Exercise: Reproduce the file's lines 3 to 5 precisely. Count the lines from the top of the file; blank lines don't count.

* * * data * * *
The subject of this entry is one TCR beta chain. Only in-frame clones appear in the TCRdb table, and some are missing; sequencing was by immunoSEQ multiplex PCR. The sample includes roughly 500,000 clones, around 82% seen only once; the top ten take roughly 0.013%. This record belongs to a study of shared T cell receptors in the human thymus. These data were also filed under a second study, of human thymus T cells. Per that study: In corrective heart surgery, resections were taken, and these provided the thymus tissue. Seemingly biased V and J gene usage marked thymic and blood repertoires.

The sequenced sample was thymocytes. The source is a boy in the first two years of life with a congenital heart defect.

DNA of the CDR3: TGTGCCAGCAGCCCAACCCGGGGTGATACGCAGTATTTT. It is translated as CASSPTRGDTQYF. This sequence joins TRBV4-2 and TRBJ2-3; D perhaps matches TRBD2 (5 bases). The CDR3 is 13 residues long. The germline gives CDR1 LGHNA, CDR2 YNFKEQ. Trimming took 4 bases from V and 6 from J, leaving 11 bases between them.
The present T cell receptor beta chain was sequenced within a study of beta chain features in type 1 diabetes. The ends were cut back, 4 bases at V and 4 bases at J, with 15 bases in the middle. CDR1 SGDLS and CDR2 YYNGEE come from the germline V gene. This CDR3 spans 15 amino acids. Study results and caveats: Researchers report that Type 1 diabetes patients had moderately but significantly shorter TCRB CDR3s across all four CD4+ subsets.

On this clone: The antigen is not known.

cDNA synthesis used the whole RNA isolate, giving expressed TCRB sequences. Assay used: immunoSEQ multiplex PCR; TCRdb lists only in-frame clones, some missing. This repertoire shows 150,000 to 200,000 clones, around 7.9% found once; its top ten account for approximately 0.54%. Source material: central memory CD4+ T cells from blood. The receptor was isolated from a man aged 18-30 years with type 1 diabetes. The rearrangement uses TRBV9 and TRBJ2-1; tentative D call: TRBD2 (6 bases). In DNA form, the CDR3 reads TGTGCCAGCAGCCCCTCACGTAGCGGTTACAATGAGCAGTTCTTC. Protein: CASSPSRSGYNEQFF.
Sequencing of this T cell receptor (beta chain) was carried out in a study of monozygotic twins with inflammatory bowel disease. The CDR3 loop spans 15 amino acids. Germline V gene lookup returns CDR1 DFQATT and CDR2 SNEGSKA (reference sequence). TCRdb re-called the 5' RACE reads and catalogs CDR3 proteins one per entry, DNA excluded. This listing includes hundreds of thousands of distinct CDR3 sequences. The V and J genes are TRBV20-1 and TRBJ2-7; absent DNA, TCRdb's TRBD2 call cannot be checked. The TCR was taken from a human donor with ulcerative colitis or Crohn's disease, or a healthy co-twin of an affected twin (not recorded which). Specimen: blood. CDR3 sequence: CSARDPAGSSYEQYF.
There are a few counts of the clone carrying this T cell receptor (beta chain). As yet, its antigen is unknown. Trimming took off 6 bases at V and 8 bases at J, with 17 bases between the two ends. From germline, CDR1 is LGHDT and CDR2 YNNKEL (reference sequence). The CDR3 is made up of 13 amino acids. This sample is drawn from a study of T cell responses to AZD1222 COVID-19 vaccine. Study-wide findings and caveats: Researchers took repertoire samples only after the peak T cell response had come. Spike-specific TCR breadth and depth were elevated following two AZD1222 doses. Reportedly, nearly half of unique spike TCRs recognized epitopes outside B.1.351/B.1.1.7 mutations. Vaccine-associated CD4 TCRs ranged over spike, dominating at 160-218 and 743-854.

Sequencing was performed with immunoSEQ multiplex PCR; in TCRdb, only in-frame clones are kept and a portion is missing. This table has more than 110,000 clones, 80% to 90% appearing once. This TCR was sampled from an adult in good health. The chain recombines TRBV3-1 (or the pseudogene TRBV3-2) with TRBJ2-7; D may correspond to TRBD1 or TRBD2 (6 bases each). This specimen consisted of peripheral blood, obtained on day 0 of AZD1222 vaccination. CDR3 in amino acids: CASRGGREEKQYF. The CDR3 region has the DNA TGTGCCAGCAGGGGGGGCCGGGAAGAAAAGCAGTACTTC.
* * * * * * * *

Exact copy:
DNA of the CDR3: TGTGCCAGCAGCCCAACCCGGGGTGATACGCAGTATTTT. It is translated as CASSPTRGDTQYF. This sequence joins TRBV4-2 and TRBJ2-3; D perhaps matches TRBD2 (5 bases). The CDR3 is 13 residues long. The germline gives CDR1 LGHNA, CDR2 YNFKEQ. Trimming took 4 bases from V and 6 from J, leaving 11 bases between them.
The present T cell receptor beta chain was sequenced within a study of beta chain features in type 1 diabetes. The ends were cut back, 4 bases at V and 4 bases at J, with 15 bases in the middle. CDR1 SGDLS and CDR2 YYNGEE come from the germline V gene. This CDR3 spans 15 amino acids. Study results and caveats: Researchers report that Type 1 diabetes patients had moderately but significantly shorter TCRB CDR3s across all four CD4+ subsets.

On this clone: The antigen is not known.